For years, large enterprises have been seeing the rise of the remote worker. We tend to think of this trend in terms of culture. For instance, millennials and Generation Z prioritize the ability to work from home far greater than their baby boomer peers. Rarely, however, is remote work discussed in the context of business continuity.
The coronavirus shows us that any knowledge worker — regardless of age, work-life preference or company position — must be able to do his or her job from home successfully.
This became especially evident when organizations in non-high-risk coronavirus areas ordered large groups of employees to work from home. In late February, London employees of Chevron and media group OMG were sent home to prevent the spread of coronavirus, representing 300 and 1,000 workers respectively.
So, how do large enterprises rapidly enable groups of knowledge workers who must suddenly transition from office life to remote work?
By examining four pillars of remote work and their associated tools and strategies, we can begin to answer this question.
Meetings can’t come to a halt during a global crisis. In fact, they will spike.
I learned this at the start of my career one month after 9/11 when I was working for a large conferencing provider. September 12, 2001, marked the largest call volume in history at that time as organizations tried to untangle the impact of the crisis to their business. Since then, I’ve seen conferencing soar following SARS, MERS and the financial crisis.
The coronavirus is no different. Since its outbreak, Cisco has reported a 22 times increase of traffic on their Webex backbone connecting China-based users to their global workplaces. Similarly, video conferencing competitor Zoom has added more active users so far this year than they did in all of 2019. Use of Microsoft Teams in China for meetings, calling and conferences has increased 500 percent.
Not only will suddenly remote employees need to be in a lot of meetings, but I believe that enabling video for these meetings is one of the best ways we can connect on a personal level even though personal contact is restricted.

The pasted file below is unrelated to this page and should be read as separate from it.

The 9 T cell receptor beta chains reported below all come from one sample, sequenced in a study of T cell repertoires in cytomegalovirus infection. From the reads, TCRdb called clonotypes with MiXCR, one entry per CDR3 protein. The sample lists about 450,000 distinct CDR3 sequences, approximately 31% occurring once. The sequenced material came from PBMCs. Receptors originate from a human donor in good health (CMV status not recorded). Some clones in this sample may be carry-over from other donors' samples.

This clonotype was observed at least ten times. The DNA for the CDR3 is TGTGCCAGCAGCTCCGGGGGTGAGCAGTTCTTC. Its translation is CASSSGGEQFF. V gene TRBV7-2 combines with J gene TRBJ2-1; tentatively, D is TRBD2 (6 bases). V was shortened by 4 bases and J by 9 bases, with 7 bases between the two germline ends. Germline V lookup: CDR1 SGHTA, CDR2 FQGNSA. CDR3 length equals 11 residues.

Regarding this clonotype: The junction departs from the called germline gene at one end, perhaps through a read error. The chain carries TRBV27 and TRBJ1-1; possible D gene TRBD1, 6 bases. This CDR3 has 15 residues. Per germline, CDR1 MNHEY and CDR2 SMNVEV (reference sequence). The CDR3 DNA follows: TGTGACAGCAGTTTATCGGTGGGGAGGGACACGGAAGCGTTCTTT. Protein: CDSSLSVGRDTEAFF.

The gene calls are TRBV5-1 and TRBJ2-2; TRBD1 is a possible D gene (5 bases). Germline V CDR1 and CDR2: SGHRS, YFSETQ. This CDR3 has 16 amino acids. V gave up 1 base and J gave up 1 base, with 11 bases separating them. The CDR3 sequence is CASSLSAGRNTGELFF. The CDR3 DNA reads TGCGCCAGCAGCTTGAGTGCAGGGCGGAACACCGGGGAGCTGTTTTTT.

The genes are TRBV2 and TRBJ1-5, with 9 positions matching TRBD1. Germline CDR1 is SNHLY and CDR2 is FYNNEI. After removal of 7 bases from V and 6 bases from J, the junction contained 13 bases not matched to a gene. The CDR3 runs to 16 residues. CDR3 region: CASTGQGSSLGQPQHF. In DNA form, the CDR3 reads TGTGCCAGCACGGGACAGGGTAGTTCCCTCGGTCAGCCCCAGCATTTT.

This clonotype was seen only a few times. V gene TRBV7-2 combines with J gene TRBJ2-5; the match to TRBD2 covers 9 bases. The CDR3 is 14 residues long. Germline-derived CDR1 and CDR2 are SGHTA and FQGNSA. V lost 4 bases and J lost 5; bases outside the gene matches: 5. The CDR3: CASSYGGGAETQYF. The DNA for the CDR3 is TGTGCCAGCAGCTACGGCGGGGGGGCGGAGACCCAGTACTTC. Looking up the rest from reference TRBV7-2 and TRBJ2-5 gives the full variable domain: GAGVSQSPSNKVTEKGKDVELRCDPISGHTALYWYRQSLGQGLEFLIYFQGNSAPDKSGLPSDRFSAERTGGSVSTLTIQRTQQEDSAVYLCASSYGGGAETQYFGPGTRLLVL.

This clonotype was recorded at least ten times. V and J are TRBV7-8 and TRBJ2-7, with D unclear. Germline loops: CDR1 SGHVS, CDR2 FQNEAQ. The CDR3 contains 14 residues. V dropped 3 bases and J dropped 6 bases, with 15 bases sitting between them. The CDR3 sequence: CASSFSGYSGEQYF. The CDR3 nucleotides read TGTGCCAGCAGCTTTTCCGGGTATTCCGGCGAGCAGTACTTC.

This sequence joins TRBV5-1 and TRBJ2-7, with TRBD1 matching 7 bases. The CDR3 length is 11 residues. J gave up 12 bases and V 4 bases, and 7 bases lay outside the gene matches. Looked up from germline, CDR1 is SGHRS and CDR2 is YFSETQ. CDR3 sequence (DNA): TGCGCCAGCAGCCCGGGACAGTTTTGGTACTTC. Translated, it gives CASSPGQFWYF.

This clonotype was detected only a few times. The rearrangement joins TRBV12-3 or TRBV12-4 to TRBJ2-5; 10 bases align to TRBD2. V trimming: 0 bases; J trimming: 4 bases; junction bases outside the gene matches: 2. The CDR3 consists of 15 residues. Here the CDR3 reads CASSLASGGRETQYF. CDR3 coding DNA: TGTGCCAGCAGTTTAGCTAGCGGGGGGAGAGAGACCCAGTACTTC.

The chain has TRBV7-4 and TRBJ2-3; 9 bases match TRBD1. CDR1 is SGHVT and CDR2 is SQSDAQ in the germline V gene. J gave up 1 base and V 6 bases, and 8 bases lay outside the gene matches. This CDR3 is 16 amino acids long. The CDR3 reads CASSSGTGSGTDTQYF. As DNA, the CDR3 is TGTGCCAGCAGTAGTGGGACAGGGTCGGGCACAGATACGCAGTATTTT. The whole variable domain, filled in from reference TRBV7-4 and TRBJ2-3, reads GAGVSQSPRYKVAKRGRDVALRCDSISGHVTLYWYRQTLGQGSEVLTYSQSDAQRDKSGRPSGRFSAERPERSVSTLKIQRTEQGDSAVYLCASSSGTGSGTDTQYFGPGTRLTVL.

- Encourage use of existing enterprise video conferencing investments.
- Discourage use of departments purchasing video conferencing solutions on corporate credit cards.
- Take advantage of enterprise-scale vendors like Webex and Zoom that are lifting restrictions on free versions of their products, and in the case of Webex, offering free 90-day licenses.
- Invest in end-user adoption. You can buy meeting licenses, but if remote workers don’t know how to access features, they can easily become frustrated and disengaged from your video conferencing platform.
To listen to a live discussion on this topic, click on the link below to hear the TEC17 Podcast with Joe Berger and Brandon Echele. They discuss how companies can quickly implement policies to keep their employees engaged and productive as they work remotely.
Team collaboration tools
Knowledge workers, as their name implies, rely on sharing knowledge to get their jobs done. When these employees shift to working from home full time, the inability to turn to a colleague for advice or to bounce ideas back and forth can be isolating. It’s essential to give employees a team collaboration platform in which they can share their knowledge and collaborate as seamlessly as possible. In addition, the shift from the individual worker to the “team of teams” model has increased the need for connected groups to constantly communicate and share content in real time.
Front runners in this space for large enterprises are Microsoft Teams, Slack and Cisco Webex Teams. Like Cisco, Microsoft is trying to make it easier for those impacted by the coronavirus to use Teams. The company is offering a free six-month trial of a premium tier of the platform and expanding the capabilities of its free version.